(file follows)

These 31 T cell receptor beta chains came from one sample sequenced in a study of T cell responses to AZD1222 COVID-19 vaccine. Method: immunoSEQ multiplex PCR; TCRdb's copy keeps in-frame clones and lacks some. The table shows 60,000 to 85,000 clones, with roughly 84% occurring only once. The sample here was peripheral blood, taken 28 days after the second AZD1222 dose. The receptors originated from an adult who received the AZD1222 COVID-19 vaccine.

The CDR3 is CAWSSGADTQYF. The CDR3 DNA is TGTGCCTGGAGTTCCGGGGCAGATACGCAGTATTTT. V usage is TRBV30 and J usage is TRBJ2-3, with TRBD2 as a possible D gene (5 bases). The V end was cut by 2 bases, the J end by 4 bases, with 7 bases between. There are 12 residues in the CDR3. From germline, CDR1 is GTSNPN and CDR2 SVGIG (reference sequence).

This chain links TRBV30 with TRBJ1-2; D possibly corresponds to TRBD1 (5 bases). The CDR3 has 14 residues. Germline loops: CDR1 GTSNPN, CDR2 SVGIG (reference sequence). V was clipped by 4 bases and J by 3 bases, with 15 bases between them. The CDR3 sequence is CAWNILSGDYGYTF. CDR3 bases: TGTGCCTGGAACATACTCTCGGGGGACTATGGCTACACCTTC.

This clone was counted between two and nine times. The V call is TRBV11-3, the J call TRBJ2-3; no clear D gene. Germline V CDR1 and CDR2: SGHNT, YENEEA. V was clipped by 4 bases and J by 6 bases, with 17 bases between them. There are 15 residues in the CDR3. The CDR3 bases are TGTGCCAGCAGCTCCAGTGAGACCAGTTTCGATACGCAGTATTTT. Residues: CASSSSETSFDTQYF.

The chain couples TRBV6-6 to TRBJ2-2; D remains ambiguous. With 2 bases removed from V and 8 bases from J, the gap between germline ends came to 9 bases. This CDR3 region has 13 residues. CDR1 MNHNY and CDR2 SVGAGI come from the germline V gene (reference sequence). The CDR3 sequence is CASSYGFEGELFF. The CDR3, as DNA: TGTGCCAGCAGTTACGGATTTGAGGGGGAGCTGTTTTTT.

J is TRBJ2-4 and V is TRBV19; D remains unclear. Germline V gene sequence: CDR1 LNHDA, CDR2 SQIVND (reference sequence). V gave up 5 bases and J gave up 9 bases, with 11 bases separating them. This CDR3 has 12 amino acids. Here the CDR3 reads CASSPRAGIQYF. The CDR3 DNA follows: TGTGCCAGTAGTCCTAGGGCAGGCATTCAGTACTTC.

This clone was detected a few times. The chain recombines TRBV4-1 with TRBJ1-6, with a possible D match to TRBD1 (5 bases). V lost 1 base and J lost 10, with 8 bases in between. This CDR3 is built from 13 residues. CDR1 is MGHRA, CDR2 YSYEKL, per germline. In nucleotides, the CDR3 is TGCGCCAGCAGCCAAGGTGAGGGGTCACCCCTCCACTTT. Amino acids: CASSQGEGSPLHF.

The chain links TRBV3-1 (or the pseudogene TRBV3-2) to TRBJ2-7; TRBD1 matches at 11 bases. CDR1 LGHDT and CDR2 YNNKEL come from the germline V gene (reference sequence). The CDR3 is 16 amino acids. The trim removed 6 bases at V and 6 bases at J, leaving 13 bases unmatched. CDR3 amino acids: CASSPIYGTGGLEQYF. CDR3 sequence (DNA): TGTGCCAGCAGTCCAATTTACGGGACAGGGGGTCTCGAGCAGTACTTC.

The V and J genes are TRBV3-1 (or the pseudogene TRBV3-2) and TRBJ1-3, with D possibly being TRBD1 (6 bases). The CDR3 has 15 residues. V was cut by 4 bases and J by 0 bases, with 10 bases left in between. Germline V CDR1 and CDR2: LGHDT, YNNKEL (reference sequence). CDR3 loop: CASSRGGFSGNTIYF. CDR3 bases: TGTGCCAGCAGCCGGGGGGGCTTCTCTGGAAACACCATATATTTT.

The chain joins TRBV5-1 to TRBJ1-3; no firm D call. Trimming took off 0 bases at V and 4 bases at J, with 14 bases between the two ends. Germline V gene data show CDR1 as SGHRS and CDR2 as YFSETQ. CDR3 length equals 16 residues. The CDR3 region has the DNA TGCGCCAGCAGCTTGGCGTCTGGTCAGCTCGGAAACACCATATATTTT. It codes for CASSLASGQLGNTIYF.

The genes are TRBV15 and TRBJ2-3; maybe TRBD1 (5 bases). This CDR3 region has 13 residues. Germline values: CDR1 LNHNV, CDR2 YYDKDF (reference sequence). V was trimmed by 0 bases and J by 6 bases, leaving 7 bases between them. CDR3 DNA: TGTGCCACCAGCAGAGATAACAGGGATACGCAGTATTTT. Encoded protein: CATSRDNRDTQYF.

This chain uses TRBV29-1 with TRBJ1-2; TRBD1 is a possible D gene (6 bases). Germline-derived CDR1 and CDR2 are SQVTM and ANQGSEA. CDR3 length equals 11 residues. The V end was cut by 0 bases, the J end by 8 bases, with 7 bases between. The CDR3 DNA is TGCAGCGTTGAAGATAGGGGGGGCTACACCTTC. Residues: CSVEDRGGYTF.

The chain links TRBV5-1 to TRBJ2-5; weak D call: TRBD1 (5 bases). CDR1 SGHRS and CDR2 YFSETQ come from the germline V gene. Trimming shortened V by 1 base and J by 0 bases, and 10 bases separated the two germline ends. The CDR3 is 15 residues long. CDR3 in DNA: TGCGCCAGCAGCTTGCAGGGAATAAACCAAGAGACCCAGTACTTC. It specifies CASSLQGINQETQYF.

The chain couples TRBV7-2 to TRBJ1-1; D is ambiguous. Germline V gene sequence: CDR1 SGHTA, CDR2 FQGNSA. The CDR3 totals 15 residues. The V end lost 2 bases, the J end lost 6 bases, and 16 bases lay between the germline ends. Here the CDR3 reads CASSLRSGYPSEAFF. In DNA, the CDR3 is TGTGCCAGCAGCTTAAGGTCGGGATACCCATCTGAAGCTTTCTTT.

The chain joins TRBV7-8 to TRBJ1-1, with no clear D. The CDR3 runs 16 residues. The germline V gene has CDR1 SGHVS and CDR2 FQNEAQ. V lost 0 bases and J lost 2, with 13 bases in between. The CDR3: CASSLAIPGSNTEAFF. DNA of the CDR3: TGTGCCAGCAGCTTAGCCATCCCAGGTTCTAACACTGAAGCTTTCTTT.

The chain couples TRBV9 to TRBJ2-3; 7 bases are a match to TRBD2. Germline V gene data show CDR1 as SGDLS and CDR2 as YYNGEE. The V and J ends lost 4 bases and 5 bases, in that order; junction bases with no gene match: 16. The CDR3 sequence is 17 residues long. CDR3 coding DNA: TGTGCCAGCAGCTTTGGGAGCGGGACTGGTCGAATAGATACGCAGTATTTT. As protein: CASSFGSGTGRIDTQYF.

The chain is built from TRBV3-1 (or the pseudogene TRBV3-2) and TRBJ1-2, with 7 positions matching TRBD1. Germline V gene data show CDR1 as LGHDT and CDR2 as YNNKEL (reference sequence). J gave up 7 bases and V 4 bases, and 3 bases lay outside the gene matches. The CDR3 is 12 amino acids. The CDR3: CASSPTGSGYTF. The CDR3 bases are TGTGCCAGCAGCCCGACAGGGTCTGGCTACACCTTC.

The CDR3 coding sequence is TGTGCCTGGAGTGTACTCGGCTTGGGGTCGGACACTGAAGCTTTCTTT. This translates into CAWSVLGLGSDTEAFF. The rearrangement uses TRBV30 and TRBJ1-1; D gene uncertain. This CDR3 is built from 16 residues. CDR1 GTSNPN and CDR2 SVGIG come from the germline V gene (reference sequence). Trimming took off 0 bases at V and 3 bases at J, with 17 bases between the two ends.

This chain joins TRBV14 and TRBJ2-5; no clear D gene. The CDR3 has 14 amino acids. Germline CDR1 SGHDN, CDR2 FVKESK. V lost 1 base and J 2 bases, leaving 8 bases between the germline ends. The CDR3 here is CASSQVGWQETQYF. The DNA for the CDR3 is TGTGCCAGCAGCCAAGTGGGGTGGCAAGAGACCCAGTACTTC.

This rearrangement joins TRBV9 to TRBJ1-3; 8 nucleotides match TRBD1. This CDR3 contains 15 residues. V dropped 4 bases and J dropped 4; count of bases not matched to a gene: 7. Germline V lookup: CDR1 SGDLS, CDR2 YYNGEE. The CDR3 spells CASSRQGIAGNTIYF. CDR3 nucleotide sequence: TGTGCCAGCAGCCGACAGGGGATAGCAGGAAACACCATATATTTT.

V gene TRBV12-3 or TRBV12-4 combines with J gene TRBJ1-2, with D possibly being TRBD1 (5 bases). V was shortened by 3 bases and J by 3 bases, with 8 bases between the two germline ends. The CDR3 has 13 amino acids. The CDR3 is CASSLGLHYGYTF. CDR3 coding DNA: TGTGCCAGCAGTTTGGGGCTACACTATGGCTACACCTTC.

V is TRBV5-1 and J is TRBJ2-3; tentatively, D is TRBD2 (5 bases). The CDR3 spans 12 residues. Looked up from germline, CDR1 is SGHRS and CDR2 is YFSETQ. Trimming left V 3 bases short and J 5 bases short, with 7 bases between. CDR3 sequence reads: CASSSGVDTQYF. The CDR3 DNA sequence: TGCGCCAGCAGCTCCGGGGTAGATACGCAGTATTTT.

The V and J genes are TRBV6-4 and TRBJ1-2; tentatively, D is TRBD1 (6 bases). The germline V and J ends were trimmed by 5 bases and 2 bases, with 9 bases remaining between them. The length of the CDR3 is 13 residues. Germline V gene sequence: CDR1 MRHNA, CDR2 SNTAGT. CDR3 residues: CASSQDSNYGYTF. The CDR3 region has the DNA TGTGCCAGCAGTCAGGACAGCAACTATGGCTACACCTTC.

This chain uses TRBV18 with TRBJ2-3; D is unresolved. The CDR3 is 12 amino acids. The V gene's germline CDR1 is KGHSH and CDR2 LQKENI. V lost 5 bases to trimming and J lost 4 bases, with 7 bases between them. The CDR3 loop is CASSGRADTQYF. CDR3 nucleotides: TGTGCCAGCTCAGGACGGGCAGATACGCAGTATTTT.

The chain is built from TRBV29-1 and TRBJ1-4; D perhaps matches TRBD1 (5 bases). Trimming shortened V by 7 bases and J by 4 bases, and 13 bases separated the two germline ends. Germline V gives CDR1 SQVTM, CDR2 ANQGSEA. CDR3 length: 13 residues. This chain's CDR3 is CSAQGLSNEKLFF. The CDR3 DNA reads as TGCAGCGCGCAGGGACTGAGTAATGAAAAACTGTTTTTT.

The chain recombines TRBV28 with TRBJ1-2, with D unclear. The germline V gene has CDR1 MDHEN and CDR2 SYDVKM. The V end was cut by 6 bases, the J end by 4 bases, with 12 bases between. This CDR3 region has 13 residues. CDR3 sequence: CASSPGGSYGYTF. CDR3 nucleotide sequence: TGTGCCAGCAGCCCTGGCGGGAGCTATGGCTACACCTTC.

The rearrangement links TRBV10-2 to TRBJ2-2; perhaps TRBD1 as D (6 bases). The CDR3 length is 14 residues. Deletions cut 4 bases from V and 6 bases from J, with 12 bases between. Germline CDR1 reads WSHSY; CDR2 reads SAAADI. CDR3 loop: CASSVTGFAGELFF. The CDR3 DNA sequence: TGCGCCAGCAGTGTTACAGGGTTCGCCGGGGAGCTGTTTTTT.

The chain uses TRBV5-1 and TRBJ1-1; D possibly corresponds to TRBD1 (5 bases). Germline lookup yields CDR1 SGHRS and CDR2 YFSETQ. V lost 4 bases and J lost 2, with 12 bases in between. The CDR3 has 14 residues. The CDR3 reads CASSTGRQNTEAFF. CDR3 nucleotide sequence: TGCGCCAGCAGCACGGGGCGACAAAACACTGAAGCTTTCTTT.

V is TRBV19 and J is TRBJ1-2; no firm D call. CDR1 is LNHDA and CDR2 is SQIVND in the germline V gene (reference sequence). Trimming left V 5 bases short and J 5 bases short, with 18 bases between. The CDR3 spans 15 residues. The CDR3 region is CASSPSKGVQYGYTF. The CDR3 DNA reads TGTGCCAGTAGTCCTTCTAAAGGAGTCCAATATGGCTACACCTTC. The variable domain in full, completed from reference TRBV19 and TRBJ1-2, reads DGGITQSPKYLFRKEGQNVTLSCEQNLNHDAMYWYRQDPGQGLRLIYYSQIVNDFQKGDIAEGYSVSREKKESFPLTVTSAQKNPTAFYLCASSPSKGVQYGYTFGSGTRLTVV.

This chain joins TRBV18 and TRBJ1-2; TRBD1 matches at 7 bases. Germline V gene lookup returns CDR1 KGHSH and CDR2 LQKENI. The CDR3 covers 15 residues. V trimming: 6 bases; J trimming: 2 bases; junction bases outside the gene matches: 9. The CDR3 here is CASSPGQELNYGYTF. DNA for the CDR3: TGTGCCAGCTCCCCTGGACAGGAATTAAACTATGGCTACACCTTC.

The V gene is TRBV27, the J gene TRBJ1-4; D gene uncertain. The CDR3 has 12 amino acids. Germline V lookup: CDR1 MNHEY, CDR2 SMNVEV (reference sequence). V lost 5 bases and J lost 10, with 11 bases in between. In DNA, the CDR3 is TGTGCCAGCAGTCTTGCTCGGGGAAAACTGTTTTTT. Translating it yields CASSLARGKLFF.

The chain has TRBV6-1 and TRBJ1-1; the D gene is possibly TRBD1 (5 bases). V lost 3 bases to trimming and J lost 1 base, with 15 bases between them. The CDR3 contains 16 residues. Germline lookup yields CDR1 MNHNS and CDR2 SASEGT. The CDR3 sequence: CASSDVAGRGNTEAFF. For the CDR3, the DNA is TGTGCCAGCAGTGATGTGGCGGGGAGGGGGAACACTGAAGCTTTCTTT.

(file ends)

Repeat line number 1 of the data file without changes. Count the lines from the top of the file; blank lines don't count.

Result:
These 31 T cell receptor beta chains came from one sample sequenced in a study of T cell responses to AZD1222 COVID-19 vaccine. Method: immunoSEQ multiplex PCR; TCRdb's copy keeps in-frame clones and lacks some. The table shows 60,000 to 85,000 clones, with roughly 84% occurring only once. The sample here was peripheral blood, taken 28 days after the second AZD1222 dose. The receptors originated from an adult who received the AZD1222 COVID-19 vaccine.